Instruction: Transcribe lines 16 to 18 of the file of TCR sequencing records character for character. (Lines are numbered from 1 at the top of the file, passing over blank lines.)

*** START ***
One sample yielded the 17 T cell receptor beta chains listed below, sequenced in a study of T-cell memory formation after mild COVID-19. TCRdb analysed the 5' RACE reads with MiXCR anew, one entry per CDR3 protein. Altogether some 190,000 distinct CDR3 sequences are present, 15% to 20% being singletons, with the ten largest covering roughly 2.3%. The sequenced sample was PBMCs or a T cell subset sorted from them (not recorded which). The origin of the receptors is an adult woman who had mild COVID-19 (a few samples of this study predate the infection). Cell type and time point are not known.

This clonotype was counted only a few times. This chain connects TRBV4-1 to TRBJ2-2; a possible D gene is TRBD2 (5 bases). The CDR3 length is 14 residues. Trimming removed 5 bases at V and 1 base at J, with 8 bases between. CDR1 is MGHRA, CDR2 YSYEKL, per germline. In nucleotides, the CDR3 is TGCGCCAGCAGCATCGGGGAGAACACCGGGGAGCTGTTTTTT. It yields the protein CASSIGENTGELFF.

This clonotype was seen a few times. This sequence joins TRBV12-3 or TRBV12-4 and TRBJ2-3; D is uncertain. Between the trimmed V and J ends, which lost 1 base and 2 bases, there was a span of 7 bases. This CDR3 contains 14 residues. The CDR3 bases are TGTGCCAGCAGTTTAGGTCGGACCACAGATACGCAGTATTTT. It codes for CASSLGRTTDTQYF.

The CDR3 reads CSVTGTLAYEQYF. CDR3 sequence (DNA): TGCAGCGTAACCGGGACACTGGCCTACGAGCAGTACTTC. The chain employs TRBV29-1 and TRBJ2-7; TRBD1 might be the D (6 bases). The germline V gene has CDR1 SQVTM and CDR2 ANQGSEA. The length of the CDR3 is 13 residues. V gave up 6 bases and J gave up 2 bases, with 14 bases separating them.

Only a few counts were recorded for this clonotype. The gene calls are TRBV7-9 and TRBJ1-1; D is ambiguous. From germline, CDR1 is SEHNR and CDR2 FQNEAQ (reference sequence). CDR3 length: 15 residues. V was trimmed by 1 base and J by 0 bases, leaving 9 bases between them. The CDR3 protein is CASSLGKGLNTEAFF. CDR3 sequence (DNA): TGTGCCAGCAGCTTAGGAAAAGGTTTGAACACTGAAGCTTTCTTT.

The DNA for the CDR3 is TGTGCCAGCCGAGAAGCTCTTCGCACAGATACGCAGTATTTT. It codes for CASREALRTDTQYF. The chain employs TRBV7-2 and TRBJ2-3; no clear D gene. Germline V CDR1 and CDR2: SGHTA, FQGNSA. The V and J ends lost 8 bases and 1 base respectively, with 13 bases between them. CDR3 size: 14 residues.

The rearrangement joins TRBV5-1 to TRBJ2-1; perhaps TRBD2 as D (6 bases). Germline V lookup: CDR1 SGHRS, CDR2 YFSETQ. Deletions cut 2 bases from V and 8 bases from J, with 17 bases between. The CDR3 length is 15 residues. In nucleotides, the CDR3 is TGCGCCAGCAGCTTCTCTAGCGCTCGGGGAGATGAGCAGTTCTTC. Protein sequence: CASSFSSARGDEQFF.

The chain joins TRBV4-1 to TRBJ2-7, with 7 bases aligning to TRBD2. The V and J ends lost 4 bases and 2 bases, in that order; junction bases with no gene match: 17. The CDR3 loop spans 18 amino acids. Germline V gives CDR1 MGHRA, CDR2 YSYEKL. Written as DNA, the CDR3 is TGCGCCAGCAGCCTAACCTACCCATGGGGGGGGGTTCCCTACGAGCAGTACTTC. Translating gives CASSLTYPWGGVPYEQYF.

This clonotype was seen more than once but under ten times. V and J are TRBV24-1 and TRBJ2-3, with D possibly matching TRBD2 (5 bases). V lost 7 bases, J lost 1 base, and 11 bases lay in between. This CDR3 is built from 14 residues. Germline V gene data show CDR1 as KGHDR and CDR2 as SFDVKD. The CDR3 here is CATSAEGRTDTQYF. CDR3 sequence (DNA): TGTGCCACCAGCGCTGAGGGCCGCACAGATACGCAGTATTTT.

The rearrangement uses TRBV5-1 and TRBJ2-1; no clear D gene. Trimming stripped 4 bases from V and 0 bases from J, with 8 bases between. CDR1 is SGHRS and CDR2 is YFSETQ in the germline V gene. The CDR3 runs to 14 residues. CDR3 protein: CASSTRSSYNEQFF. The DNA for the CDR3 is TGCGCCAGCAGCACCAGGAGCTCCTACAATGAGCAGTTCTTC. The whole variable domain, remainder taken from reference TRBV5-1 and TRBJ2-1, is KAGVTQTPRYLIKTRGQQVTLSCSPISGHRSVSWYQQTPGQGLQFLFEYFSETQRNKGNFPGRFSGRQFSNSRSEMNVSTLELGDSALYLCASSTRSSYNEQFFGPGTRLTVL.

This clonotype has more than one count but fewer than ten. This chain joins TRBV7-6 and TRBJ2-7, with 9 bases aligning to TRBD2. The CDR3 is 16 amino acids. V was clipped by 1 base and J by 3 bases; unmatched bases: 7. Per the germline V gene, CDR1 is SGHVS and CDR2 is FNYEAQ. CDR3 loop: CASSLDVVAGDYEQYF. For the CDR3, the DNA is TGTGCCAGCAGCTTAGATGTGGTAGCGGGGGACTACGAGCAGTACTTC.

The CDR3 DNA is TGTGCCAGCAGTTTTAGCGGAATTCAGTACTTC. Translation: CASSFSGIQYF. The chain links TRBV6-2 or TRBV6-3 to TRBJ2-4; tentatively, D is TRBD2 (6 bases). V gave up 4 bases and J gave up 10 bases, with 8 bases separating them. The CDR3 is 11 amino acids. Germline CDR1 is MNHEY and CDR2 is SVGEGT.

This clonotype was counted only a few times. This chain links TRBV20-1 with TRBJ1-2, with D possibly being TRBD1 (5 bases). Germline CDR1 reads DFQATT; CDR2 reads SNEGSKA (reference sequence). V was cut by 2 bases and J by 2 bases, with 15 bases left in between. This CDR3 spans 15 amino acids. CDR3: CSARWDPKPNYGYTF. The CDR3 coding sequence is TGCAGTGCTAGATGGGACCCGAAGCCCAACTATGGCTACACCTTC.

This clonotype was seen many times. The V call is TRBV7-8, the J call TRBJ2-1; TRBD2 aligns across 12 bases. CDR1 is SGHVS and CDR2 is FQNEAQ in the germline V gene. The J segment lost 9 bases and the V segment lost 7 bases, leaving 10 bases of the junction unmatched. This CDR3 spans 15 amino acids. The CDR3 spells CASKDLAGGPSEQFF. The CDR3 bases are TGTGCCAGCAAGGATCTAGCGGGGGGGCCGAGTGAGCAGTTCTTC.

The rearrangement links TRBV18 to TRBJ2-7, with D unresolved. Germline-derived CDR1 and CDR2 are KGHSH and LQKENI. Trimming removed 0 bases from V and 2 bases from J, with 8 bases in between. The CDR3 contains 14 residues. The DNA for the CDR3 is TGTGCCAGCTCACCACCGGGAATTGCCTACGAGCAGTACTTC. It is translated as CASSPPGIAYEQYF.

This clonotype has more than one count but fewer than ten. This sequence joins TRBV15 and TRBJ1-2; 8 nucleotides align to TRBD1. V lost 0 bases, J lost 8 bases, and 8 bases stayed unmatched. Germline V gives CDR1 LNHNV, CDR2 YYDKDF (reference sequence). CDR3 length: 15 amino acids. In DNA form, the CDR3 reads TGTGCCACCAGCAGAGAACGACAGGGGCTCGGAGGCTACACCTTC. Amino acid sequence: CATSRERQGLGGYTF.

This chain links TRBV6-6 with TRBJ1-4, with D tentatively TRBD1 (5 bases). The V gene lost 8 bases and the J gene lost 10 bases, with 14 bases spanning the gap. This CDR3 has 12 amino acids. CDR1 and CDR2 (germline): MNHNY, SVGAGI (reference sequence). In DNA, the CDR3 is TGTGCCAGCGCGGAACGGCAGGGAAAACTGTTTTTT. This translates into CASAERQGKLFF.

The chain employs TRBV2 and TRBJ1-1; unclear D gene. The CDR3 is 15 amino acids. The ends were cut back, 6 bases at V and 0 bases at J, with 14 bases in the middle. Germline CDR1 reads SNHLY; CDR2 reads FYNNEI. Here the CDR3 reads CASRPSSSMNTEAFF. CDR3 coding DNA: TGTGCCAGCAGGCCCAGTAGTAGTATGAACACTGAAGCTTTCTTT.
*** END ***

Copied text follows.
This clonotype has more than one count but fewer than ten. This sequence joins TRBV15 and TRBJ1-2; 8 nucleotides align to TRBD1. V lost 0 bases, J lost 8 bases, and 8 bases stayed unmatched. Germline V gives CDR1 LNHNV, CDR2 YYDKDF (reference sequence). CDR3 length: 15 amino acids. In DNA form, the CDR3 reads TGTGCCACCAGCAGAGAACGACAGGGGCTCGGAGGCTACACCTTC. Amino acid sequence: CATSRERQGLGGYTF.

This chain links TRBV6-6 with TRBJ1-4, with D tentatively TRBD1 (5 bases). The V gene lost 8 bases and the J gene lost 10 bases, with 14 bases spanning the gap. This CDR3 has 12 amino acids. CDR1 and CDR2 (germline): MNHNY, SVGAGI (reference sequence). In DNA, the CDR3 is TGTGCCAGCGCGGAACGGCAGGGAAAACTGTTTTTT. This translates into CASAERQGKLFF.

The chain employs TRBV2 and TRBJ1-1; unclear D gene. The CDR3 is 15 amino acids. The ends were cut back, 6 bases at V and 0 bases at J, with 14 bases in the middle. Germline CDR1 reads SNHLY; CDR2 reads FYNNEI. Here the CDR3 reads CASRPSSSMNTEAFF. CDR3 coding DNA: TGTGCCAGCAGGCCCAGTAGTAGTATGAACACTGAAGCTTTCTTT.